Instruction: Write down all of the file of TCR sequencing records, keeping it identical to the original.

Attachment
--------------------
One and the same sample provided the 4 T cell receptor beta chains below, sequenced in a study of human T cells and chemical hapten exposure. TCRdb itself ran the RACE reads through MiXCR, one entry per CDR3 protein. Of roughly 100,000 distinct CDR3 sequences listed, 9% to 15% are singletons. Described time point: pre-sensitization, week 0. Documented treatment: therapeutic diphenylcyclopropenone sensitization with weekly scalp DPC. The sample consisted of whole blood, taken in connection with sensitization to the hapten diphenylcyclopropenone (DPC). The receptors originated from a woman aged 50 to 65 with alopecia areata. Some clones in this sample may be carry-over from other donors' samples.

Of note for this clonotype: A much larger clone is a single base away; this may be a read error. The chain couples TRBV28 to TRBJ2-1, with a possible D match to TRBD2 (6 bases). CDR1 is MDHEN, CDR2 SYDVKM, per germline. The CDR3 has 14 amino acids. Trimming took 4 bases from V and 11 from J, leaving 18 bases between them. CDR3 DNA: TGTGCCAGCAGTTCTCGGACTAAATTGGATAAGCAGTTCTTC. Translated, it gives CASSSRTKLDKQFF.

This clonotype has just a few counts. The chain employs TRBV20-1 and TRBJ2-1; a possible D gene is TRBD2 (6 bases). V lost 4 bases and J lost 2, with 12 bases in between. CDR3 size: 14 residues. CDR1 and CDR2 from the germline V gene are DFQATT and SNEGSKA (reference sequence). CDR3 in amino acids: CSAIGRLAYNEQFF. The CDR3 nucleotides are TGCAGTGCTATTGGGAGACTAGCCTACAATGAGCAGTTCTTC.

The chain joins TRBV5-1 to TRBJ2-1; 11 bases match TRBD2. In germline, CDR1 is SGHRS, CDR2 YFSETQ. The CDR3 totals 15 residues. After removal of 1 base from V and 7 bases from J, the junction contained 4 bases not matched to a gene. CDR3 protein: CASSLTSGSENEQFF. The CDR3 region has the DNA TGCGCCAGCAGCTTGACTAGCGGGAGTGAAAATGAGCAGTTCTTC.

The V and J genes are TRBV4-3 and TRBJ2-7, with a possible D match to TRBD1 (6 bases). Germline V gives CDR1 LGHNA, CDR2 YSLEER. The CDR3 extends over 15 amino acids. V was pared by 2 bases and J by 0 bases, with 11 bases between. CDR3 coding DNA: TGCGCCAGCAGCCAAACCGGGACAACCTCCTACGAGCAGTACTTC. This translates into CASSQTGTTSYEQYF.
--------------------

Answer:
One and the same sample provided the 4 T cell receptor beta chains below, sequenced in a study of human T cells and chemical hapten exposure. TCRdb itself ran the RACE reads through MiXCR, one entry per CDR3 protein. Of roughly 100,000 distinct CDR3 sequences listed, 9% to 15% are singletons. Described time point: pre-sensitization, week 0. Documented treatment: therapeutic diphenylcyclopropenone sensitization with weekly scalp DPC. The sample consisted of whole blood, taken in connection with sensitization to the hapten diphenylcyclopropenone (DPC). The receptors originated from a woman aged 50 to 65 with alopecia areata. Some clones in this sample may be carry-over from other donors' samples.

Of note for this clonotype: A much larger clone is a single base away; this may be a read error. The chain couples TRBV28 to TRBJ2-1, with a possible D match to TRBD2 (6 bases). CDR1 is MDHEN, CDR2 SYDVKM, per germline. The CDR3 has 14 amino acids. Trimming took 4 bases from V and 11 from J, leaving 18 bases between them. CDR3 DNA: TGTGCCAGCAGTTCTCGGACTAAATTGGATAAGCAGTTCTTC. Translated, it gives CASSSRTKLDKQFF.

This clonotype has just a few counts. The chain employs TRBV20-1 and TRBJ2-1; a possible D gene is TRBD2 (6 bases). V lost 4 bases and J lost 2, with 12 bases in between. CDR3 size: 14 residues. CDR1 and CDR2 from the germline V gene are DFQATT and SNEGSKA (reference sequence). CDR3 in amino acids: CSAIGRLAYNEQFF. The CDR3 nucleotides are TGCAGTGCTATTGGGAGACTAGCCTACAATGAGCAGTTCTTC.

The chain joins TRBV5-1 to TRBJ2-1; 11 bases match TRBD2. In germline, CDR1 is SGHRS, CDR2 YFSETQ. The CDR3 totals 15 residues. After removal of 1 base from V and 7 bases from J, the junction contained 4 bases not matched to a gene. CDR3 protein: CASSLTSGSENEQFF. The CDR3 region has the DNA TGCGCCAGCAGCTTGACTAGCGGGAGTGAAAATGAGCAGTTCTTC.

The V and J genes are TRBV4-3 and TRBJ2-7, with a possible D match to TRBD1 (6 bases). Germline V gives CDR1 LGHNA, CDR2 YSLEER. The CDR3 extends over 15 amino acids. V was pared by 2 bases and J by 0 bases, with 11 bases between. CDR3 coding DNA: TGCGCCAGCAGCCAAACCGGGACAACCTCCTACGAGCAGTACTTC. This translates into CASSQTGTTSYEQYF.